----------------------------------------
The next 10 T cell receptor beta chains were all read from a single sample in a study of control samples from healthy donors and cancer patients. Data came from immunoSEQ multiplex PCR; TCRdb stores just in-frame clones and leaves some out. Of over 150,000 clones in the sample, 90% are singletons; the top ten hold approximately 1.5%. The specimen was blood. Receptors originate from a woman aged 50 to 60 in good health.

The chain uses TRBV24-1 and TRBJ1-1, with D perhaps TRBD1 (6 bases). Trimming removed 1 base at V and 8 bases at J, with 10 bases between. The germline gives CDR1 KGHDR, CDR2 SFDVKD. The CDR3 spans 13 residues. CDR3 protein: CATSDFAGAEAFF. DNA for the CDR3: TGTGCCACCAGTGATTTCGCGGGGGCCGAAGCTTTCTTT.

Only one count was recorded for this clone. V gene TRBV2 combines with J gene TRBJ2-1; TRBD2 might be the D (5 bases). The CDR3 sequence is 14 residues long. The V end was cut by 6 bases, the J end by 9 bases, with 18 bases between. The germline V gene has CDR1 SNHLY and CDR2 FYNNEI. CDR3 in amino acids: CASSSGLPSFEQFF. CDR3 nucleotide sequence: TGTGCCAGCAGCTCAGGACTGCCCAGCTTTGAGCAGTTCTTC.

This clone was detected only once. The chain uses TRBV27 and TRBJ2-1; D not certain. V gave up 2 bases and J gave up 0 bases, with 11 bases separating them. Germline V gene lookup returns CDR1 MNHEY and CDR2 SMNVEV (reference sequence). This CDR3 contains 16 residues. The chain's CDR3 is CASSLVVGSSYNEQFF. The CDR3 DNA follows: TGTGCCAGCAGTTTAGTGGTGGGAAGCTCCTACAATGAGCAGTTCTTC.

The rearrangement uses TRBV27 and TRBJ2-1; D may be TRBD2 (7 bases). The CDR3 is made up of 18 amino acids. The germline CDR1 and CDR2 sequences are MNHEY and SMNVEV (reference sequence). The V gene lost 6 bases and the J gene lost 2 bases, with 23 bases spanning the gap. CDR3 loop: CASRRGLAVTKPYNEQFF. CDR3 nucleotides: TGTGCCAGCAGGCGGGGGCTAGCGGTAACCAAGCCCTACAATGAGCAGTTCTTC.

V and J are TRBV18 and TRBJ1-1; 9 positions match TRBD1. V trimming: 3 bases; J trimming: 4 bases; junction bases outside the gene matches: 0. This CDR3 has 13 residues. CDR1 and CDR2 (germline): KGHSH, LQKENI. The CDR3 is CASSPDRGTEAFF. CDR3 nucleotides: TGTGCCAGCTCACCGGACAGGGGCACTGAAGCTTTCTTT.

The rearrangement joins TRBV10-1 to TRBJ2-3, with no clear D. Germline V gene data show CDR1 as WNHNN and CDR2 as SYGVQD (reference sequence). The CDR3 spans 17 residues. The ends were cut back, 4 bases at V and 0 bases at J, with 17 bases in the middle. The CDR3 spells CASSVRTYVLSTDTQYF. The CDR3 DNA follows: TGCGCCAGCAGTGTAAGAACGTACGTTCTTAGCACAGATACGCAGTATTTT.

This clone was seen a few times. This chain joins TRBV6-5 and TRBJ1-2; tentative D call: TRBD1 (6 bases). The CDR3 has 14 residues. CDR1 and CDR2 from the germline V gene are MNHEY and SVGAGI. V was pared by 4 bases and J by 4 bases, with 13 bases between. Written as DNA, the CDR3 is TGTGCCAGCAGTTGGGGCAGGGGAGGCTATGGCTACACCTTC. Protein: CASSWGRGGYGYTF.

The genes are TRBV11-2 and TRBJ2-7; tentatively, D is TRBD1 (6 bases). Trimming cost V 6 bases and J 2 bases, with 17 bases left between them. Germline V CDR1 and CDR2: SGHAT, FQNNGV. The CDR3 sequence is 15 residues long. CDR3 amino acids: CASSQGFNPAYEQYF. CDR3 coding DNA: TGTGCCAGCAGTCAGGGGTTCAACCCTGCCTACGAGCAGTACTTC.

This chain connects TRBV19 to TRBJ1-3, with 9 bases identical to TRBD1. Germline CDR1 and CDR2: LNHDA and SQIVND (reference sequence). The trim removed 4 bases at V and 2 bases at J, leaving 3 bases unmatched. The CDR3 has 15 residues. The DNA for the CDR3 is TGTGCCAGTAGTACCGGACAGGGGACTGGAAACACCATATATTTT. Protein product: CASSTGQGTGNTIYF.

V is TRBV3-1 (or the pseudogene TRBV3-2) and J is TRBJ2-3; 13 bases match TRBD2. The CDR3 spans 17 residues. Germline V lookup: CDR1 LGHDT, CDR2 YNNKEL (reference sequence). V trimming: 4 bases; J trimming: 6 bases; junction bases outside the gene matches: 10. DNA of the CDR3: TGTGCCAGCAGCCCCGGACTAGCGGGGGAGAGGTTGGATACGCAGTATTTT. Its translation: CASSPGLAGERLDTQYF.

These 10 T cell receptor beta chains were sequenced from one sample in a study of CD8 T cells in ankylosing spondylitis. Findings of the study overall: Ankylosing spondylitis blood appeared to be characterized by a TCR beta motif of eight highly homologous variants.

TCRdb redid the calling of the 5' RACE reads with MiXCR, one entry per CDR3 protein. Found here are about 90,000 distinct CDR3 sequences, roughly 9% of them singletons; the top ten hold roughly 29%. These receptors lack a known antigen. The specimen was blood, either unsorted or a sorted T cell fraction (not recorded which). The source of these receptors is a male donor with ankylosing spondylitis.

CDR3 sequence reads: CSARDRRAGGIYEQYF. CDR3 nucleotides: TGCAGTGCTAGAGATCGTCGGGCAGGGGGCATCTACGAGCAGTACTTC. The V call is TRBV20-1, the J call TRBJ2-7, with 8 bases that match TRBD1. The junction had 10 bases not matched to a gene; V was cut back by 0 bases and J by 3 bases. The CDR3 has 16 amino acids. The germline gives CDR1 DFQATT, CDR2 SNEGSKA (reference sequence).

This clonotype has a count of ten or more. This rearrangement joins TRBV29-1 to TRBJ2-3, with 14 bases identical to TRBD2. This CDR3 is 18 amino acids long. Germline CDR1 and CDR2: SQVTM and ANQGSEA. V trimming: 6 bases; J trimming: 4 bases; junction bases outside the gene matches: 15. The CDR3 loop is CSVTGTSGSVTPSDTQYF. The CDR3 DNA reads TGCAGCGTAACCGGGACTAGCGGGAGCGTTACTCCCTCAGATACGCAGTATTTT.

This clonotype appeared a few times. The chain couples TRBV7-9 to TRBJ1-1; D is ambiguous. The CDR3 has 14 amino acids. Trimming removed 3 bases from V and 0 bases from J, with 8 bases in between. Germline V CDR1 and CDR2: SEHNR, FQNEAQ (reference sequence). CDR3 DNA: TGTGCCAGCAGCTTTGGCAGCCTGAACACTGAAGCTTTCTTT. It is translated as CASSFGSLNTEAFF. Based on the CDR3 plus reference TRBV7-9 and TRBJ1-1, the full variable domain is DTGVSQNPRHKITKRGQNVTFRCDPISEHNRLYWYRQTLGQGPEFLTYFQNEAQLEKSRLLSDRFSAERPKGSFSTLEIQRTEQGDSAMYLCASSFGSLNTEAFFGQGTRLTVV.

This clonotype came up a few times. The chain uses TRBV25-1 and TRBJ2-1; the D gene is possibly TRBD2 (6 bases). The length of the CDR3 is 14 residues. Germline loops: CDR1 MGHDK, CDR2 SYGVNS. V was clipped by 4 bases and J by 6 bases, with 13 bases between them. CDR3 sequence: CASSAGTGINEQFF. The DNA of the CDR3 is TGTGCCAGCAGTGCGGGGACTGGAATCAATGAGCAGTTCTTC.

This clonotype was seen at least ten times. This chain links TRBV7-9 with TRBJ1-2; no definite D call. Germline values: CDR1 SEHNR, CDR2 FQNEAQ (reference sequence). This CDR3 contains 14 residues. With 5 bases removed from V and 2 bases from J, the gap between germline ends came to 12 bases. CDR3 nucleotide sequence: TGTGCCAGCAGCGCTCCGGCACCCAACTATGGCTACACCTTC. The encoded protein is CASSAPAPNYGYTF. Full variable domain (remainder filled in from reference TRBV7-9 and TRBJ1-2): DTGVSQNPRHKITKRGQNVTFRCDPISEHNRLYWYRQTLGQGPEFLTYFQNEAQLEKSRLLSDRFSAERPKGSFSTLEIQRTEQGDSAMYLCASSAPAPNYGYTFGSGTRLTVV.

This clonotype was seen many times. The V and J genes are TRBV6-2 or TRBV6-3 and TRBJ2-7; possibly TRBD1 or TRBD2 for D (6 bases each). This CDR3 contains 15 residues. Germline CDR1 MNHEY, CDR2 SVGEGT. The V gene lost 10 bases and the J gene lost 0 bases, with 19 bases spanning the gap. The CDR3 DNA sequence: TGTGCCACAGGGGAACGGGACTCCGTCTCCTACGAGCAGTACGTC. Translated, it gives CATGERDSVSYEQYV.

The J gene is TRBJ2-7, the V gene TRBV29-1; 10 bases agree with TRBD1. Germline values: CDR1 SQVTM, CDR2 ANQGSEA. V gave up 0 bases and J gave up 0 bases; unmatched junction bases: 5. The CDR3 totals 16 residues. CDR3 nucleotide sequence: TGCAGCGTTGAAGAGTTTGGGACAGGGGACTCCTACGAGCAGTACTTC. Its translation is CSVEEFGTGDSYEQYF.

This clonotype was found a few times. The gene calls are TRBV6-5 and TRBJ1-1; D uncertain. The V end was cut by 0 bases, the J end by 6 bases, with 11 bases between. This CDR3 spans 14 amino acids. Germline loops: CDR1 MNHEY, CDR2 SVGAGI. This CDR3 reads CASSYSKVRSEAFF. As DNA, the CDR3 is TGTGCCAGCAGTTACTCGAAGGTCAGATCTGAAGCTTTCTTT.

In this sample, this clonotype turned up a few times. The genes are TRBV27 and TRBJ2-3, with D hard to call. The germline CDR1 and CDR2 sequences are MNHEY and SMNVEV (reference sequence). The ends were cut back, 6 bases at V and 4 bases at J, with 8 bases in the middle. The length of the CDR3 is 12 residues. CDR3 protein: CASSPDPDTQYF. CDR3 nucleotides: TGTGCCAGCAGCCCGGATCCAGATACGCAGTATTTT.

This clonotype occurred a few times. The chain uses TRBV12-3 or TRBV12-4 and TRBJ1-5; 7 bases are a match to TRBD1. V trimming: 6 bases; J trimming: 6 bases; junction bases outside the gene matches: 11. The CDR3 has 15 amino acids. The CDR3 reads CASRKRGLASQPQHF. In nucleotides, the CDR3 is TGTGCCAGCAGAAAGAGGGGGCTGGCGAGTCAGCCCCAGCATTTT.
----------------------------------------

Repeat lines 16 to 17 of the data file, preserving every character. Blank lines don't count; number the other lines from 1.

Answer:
This clonotype appeared a few times. The chain couples TRBV7-9 to TRBJ1-1; D is ambiguous. The CDR3 has 14 amino acids. Trimming removed 3 bases from V and 0 bases from J, with 8 bases in between. Germline V CDR1 and CDR2: SEHNR, FQNEAQ (reference sequence). CDR3 DNA: TGTGCCAGCAGCTTTGGCAGCCTGAACACTGAAGCTTTCTTT. It is translated as CASSFGSLNTEAFF. Based on the CDR3 plus reference TRBV7-9 and TRBJ1-1, the full variable domain is DTGVSQNPRHKITKRGQNVTFRCDPISEHNRLYWYRQTLGQGPEFLTYFQNEAQLEKSRLLSDRFSAERPKGSFSTLEIQRTEQGDSAMYLCASSFGSLNTEAFFGQGTRLTVV.

This clonotype came up a few times. The chain uses TRBV25-1 and TRBJ2-1; the D gene is possibly TRBD2 (6 bases). The length of the CDR3 is 14 residues. Germline loops: CDR1 MGHDK, CDR2 SYGVNS. V was clipped by 4 bases and J by 6 bases, with 13 bases between them. CDR3 sequence: CASSAGTGINEQFF. The DNA of the CDR3 is TGTGCCAGCAGTGCGGGGACTGGAATCAATGAGCAGTTCTTC.